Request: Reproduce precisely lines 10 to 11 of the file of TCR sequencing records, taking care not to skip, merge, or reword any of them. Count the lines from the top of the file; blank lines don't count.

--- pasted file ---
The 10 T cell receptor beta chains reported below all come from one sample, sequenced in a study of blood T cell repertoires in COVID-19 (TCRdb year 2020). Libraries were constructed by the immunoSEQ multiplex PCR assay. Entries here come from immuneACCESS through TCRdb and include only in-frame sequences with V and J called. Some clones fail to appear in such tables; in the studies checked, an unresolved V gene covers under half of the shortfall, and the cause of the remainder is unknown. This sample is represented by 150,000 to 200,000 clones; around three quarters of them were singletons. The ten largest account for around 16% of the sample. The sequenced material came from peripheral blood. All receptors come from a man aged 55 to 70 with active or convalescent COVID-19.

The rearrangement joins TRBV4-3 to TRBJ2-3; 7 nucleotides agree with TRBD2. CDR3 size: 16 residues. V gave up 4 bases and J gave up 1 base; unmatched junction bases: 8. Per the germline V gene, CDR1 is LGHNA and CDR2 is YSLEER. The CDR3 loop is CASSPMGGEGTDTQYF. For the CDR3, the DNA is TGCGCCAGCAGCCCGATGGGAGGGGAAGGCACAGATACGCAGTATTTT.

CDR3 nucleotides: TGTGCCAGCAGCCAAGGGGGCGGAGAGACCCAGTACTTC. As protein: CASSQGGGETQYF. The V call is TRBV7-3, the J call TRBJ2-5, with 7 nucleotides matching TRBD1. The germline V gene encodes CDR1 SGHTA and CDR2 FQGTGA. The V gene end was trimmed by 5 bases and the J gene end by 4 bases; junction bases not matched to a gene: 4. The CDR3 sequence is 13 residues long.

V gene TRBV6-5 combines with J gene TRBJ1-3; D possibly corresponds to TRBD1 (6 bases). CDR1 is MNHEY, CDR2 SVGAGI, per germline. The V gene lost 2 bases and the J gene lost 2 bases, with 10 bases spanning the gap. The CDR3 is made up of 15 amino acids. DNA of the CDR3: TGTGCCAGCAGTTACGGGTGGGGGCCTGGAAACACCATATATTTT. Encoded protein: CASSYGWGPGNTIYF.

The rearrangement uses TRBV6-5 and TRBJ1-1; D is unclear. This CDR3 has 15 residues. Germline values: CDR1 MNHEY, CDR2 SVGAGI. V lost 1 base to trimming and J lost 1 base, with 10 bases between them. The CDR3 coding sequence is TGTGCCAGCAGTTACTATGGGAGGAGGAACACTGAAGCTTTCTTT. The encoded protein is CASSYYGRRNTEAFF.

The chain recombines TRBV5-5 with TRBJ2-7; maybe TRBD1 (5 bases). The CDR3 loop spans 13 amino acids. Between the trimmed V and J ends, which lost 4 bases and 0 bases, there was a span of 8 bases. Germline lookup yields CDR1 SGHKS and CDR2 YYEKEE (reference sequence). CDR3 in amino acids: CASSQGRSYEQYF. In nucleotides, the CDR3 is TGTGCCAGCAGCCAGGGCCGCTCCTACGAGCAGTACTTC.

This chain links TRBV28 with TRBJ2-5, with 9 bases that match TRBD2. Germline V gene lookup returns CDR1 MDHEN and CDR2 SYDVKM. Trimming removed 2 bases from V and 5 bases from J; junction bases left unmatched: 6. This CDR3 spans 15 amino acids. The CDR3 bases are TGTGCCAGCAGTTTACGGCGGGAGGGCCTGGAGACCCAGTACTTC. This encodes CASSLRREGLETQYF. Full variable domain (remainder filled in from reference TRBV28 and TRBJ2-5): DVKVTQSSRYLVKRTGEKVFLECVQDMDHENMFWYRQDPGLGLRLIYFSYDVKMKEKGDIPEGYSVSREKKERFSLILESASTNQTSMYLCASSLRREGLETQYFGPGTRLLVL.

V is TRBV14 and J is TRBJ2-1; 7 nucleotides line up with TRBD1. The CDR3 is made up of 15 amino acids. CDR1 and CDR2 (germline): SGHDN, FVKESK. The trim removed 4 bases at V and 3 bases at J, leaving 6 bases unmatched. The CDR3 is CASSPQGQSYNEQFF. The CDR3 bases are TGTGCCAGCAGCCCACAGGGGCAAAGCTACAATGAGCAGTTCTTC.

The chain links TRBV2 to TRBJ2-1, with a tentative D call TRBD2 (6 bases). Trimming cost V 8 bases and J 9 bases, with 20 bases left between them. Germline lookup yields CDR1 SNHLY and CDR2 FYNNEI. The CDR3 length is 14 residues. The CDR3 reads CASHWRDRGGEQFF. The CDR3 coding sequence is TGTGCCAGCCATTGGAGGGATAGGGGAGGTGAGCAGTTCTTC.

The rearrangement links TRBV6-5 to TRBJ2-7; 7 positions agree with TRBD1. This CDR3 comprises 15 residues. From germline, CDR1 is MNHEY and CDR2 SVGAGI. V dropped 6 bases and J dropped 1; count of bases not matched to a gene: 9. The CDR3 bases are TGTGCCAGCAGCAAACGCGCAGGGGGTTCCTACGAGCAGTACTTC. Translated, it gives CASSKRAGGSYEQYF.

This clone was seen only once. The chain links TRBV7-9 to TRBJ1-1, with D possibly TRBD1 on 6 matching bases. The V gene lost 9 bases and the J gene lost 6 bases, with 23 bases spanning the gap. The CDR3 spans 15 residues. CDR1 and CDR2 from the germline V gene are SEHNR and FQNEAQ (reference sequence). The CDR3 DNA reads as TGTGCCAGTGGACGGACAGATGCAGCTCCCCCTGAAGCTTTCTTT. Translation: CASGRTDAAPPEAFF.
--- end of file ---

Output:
The rearrangement links TRBV6-5 to TRBJ2-7; 7 positions agree with TRBD1. This CDR3 comprises 15 residues. From germline, CDR1 is MNHEY and CDR2 SVGAGI. V dropped 6 bases and J dropped 1; count of bases not matched to a gene: 9. The CDR3 bases are TGTGCCAGCAGCAAACGCGCAGGGGGTTCCTACGAGCAGTACTTC. Translated, it gives CASSKRAGGSYEQYF.

This clone was seen only once. The chain links TRBV7-9 to TRBJ1-1, with D possibly TRBD1 on 6 matching bases. The V gene lost 9 bases and the J gene lost 6 bases, with 23 bases spanning the gap. The CDR3 spans 15 residues. CDR1 and CDR2 from the germline V gene are SEHNR and FQNEAQ (reference sequence). The CDR3 DNA reads as TGTGCCAGTGGACGGACAGATGCAGCTCCCCCTGAAGCTTTCTTT. Translation: CASGRTDAAPPEAFF.